We at the Jordan Center stand with all the people of Ukraine, Russia, and the rest of the world who oppose the Russian invasion of Ukraine. See our statement here.

Above: Patriarch Kirill of Moscow meets virtually with Patriarch Porfirije of Serbia on April 27, 2022. Source

Lucian N. Leustean is a Reader in Politics and International Relations at Aston University, Birmingham, United Kingdom. This op-ed was supported by the author’s participation as Senior Fellow in the Orthodoxy and Human Rights project, sponsored by Fordham University’s Orthodox Christian Studies Center, and generously funded by the Henry Luce Foundation and Leadership 100.

A version of this piece recently appeared on Religion Unplugged.

Russia’s protection of “spiritual values” in its 2021 National Security Strategy suggests five plausible scenarios for the end of its war in Ukraine. These are: a return to the nineteenth-century geopolitical empire, the development of a “Eurasian civilization,” the emergence of Christian traditionalism, the “Syrianisation” of Ukraine, and the establishment of a broader European community.

Approved by the Presidential Edict 683 on December 31, 2015, the Russian Federation’s National Security Strategy included a section on “state and public security.” In a surprising departure from genre, Article 43, which deals with “threats to state and public security,” ranked “[destruction of] traditional Russian religious and moral values” in third place, immediately after “intelligence and other activity by special services” and “terrorist and extremist organizations.” The document thus implied that protecting religious values was more important than “the activities of criminal organizations and groups,” “criminal offenses,” and “corruption.”

On July 2, 2021, Russia updated the 2015 document with a revised National Security Strategy approved by Presidential Edict 400. The latest version presents the most detailed statement yet of Russia’s position on the relationship between religion and national security. Article 28, for instance, stipulates that “Russian spiritual and moral ideals and cultural and historical values […] are the foundation for the further development of the country.” A lengthy section spanning Articles 84-93 titled “The protection of traditional Russian spiritual and moral values, culture and historical memory” offers a holistic approach to religion and security, asserting that all of “humanity is faced with the threat of losing traditional spiritual and moral guidelines” and that “traditional Russian spiritual, moral, cultural and historical values are under active attack from the United States and its allies.”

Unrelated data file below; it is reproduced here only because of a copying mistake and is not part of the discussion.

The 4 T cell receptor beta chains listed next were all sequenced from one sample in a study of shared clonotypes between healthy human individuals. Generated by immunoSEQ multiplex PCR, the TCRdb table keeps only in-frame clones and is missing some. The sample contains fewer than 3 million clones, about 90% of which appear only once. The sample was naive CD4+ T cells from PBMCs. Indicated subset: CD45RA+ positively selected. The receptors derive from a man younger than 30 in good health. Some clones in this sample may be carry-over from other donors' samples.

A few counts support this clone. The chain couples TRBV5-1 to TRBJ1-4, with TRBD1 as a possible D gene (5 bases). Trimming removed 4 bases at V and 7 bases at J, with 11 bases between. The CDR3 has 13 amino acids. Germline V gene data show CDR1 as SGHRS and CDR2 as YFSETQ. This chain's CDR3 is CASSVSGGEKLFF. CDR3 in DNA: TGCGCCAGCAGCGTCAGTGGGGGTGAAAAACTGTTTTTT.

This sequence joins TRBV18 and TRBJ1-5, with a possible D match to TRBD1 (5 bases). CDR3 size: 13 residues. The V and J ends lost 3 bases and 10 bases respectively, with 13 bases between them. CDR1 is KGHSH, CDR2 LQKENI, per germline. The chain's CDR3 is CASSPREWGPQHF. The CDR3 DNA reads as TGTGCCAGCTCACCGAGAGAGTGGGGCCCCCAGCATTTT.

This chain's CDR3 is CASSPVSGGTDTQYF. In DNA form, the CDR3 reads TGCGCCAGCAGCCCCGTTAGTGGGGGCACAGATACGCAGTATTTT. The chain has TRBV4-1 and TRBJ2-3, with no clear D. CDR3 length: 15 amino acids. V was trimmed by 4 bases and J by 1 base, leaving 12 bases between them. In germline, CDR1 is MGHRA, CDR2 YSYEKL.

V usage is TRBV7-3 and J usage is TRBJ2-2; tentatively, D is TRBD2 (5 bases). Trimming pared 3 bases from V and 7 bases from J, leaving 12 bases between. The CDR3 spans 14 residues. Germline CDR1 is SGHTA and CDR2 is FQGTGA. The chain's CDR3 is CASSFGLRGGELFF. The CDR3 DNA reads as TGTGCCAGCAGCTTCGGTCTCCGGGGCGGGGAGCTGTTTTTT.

The significance of religion in advancing security strategies was highlighted on April 26, 2022 by Nikolai Patrushev, Secretary of the Security Council of the Russian Federation and former director of the Federal Security Service (FSB) in an interview with the governmental mouthpiece Rossiiskaya gazeta. Patrushev argued that “our spiritual and moral values ​​allow us to remain ourselves, to be honest with our ancestors, to preserve the individual, society and the state.” By contrast, “the Europeans” have “made a different choice [… by adopting liberal values]. Washington and Brussels make no secret of the fact that their sanctions are aimed at both material and spiritual impoverishment of Russians.” Religion thus has a prime position in Russia’s security strategy, providing insight into its stance in diplomatic negotiations.

In order to assess when Russia’s war on Ukraine will end, we must consider five possible scenarios, all informed by the new National Security Concept.

Scenario 1: Return to nineteenth-century geopolitical empire.

In the nineteenth century, Russia supported the national aspirations of Orthodox Christian populations in southeastern Europe under the Ottoman Empire. Under the guise of defending the Orthodox faithful, Russian troops regularly advanced through the region, which the Russian state perceived as a key geopolitical link to Western Europe, the Middle East, and North Africa. It is arguably in support of this vision, that, in the February 22 speech Putin gave just before launching his invasion of Ukraine, he denied that it had ever been an independent state and re-emphasized the religious unity of the two countries. In Putin’s view, “Ukraine is not just a neighboring country for us. It is an inalienable part of our own history, culture and spiritual space.” Attempts to establish a land corridor in southern Ukraine, the shelling of Odesa, and efforts to join Russian troops in Transnistria recall Russia’s historical quest for “spiritual space” beyond its own borders and its longstanding geopolitical ambitions. Following this thinking, the war will stop when Russia reaches the Danube Delta on the border with Romania, which would theoretically enable the further expansion of its sphere of religious and geopolitical influence in southeastern Europe.